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Multiple media sources are reporting that president-elect Trump has appointed a person with white nationalist and anti-semitic views as his chief strategist. Is it true that the appointee has expressed such views?

Steve Bannon, the Breitbart News Network executive chairman known for having white nationalist views ― and who has himself been accused of anti-Semitism ― was named chief strategist and senior counselor to President-elect Donald Trump on Sunday

http://m.huffpost.com/us/entry/us_5828e1d4e4b0c4b63b0d33d7

The ADL’s chief executive, Jonathan Greenblatt, welcome Priebus’ appointment but said of Bannon’s: “It is a sad day when a man who presided over the premier website of the ‘alt-right’ – a loose-knit group of white nationalists and unabashed anti-Semites and racists – is slated to be a senior staff member in the ‘people’s house’.”

https://www.theguardian.com/us-news/2016/nov/13/stephen-bannon-reince-priebus-donald-trump-white-house-staff

Steve Bannon, the Breitbart boss and Trump campaign CEO, runs a website that filters so-called “alt-right”, white nationalist views into the mainstream. He has been accused of racism and anti-Semitism. And now, as the newly appointed chief strategist and senior counselor to the President-elect, his opinions will be whispered into the ear of the leader of the free world.

http://www.independent.co.uk/news/people/steve-bannon-donald-trump-breitbart-alt-right-president-elect-a7415556.html

closed as primarily opinion-based by Sklivvz Nov 14 '16 at 10:09

Many good questions generate some degree of opinion based on expert experience, but answers to this question will tend to be almost entirely based on opinions, rather than facts, references, or specific expertise. If this question can be reworded to fit the rules in the help center, please edit the question.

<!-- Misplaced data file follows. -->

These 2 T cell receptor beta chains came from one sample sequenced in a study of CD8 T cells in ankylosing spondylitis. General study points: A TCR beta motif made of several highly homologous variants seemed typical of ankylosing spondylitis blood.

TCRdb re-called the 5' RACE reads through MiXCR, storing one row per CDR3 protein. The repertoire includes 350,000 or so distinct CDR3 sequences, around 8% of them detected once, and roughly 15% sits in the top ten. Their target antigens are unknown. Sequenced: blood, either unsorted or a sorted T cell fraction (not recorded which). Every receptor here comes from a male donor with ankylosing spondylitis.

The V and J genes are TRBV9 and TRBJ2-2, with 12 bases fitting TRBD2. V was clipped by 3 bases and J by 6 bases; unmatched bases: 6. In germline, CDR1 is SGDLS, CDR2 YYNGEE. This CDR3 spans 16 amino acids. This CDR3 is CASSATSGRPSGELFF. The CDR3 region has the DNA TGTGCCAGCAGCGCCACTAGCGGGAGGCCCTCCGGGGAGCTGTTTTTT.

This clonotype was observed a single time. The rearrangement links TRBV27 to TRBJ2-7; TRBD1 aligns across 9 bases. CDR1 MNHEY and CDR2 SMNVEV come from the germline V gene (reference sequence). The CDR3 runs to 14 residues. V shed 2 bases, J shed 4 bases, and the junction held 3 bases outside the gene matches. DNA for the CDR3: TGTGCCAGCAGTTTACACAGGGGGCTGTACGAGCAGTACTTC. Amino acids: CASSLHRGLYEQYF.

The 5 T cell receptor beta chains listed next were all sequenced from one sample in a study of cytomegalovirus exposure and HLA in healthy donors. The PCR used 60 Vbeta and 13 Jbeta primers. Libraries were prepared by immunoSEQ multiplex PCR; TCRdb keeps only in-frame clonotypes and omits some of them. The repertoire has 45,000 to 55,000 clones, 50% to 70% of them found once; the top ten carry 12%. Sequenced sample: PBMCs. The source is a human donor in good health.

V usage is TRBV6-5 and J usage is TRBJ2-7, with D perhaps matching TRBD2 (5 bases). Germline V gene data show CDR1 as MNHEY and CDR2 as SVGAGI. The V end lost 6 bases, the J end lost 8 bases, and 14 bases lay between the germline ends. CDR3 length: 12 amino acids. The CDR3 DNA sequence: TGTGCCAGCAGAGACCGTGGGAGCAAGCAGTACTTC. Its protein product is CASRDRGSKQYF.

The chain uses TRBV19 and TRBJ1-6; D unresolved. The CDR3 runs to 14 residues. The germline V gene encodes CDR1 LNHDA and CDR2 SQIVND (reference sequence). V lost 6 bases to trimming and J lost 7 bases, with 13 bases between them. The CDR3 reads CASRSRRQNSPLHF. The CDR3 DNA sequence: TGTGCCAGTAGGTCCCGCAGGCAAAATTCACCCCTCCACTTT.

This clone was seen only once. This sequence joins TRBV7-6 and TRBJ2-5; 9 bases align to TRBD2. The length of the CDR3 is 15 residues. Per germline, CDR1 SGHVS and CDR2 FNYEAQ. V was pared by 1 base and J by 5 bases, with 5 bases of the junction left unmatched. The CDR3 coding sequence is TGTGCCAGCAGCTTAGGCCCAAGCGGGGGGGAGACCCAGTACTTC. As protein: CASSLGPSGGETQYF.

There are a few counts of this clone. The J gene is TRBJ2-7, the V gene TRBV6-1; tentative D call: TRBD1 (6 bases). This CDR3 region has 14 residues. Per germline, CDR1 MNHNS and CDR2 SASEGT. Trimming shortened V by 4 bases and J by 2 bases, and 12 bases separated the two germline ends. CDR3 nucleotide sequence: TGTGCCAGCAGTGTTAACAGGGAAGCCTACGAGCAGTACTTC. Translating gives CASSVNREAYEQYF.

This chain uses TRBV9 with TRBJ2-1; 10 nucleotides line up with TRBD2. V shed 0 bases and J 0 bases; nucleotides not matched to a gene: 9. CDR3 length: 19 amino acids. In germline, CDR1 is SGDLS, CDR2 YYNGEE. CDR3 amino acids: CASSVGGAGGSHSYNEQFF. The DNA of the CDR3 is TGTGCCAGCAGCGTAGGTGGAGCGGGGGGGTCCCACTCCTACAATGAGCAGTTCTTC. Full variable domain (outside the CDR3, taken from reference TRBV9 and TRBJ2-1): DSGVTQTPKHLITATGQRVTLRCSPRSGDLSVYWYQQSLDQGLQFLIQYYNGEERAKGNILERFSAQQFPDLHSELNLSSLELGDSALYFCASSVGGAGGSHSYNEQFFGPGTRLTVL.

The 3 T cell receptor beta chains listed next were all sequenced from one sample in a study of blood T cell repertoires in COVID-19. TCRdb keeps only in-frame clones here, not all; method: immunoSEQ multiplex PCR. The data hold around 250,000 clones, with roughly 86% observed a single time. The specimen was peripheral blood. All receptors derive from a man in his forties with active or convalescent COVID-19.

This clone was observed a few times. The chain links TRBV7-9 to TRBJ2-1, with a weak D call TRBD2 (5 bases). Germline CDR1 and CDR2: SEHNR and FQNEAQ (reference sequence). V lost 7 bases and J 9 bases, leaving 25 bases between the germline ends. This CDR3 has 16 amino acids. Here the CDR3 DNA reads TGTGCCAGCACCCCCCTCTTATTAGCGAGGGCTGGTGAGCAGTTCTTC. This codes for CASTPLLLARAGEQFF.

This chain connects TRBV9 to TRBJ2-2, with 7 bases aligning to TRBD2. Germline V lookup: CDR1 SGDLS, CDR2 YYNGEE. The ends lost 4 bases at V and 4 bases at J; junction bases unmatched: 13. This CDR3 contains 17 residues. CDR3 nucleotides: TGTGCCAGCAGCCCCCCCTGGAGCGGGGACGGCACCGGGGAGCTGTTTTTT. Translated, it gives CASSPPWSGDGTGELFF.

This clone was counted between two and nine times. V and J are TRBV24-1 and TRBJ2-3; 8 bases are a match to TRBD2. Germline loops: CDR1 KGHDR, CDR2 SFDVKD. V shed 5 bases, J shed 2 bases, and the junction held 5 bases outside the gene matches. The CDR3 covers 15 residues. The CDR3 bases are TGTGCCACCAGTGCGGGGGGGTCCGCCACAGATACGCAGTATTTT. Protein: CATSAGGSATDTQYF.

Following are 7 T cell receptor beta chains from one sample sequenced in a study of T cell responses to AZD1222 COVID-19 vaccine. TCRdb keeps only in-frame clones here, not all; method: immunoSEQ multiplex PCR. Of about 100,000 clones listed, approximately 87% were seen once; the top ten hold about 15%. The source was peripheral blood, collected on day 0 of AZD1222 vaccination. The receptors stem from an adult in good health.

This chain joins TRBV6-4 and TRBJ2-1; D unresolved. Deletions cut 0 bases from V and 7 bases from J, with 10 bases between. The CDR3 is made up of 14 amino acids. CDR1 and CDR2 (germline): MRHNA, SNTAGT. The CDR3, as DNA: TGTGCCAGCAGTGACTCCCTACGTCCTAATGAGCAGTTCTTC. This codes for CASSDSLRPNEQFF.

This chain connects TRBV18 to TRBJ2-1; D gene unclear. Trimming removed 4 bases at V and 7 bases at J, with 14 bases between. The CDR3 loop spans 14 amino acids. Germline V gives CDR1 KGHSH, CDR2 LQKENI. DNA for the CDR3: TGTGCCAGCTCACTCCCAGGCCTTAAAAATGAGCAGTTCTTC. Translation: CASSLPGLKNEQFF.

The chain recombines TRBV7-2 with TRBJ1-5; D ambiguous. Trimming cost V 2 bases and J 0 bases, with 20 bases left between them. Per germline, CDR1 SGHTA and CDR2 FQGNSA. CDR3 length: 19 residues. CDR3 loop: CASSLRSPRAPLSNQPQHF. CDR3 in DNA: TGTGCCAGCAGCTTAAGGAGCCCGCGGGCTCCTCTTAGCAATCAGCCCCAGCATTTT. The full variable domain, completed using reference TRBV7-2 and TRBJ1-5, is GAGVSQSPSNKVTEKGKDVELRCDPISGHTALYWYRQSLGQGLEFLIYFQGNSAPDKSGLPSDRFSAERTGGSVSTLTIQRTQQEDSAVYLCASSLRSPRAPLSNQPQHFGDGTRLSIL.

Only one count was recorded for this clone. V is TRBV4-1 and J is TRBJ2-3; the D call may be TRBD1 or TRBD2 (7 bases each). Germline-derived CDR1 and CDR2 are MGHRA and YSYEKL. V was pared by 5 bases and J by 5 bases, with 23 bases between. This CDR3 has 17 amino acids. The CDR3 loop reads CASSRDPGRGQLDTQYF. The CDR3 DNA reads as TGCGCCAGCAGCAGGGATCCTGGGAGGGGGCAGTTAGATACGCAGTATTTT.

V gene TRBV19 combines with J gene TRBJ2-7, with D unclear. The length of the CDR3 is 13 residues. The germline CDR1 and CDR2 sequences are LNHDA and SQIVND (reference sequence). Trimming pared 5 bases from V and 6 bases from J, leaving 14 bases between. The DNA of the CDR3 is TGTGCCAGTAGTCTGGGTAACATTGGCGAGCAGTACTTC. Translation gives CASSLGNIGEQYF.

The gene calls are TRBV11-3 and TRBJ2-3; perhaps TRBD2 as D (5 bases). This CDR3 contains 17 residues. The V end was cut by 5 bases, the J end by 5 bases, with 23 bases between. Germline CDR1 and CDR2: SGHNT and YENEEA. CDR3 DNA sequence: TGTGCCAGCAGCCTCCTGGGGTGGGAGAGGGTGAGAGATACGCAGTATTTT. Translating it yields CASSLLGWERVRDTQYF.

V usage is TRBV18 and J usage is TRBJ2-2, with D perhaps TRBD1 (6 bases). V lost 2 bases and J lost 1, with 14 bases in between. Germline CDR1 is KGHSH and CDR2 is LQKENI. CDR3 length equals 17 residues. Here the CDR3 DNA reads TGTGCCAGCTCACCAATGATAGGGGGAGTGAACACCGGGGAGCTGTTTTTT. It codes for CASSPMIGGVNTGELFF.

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    I've tried to fix this question, but what it's really asking is to pass a subjective judgement on Steve Bannon believes. Short of him calling himself a racist, I don't think this can be conclusively answered. Can you change it so it's some specific quote, so we can look at concrete facts? – Sklivvz Nov 14 '16 at 10:12
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    @Sklivvz You changed the question to ask about what he has expressed, not what he believes. Doesn't that make it concrete/answerable? Or is it still too vague e.g. because it's impossible to identify any view or statement as anti-semitic or racist? I would have though it is possible (to identify some views or statements as anti-semitic or racist), in the same way that one might answer "yes" to the question of whether en.wikipedia.org/wiki/List_of_pornographic_magazines publish pornography. – ChrisW Nov 14 '16 at 11:44
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    @ChrisW it doesn't make it specific or clear enough. Compare "has he ever said anything racist?" with "has he said X?". The former assumes guilt until proven innocent, in my view. – Sklivvz Nov 14 '16 at 11:46
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    @ChrisW - not really important in the big scheme of things, but as a Skeptic, I would advise strongly against relying on "ex spouse said in divorce court" as reliable evidence. There is a extremely strong temptation to lie to achieve leverage in the proceedings, and people routinely make up stuff in such circumstances (multiple and/or unbiased witnesses, or a lie detector test, might possibly make such evidence a bit more worthy of consideration, of course). – user5341 Nov 14 '16 at 17:28
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    @ChrisW - ugh. That kind of "did a random person with beef against another person accuse the second person of something bad" seems like a really really really bad idea as far as what should be in the site scope. If we allow ALL of them (that are notable) and this turns into "which side's political zealots post more baseless accusations against the other" - and that's assuming this doesn't degenerate into Gawker and also attract gossipy non-political accusations. If we don't, the rules of which ones are allowed will likely be too subjective. – user5341 Nov 14 '16 at 17:50

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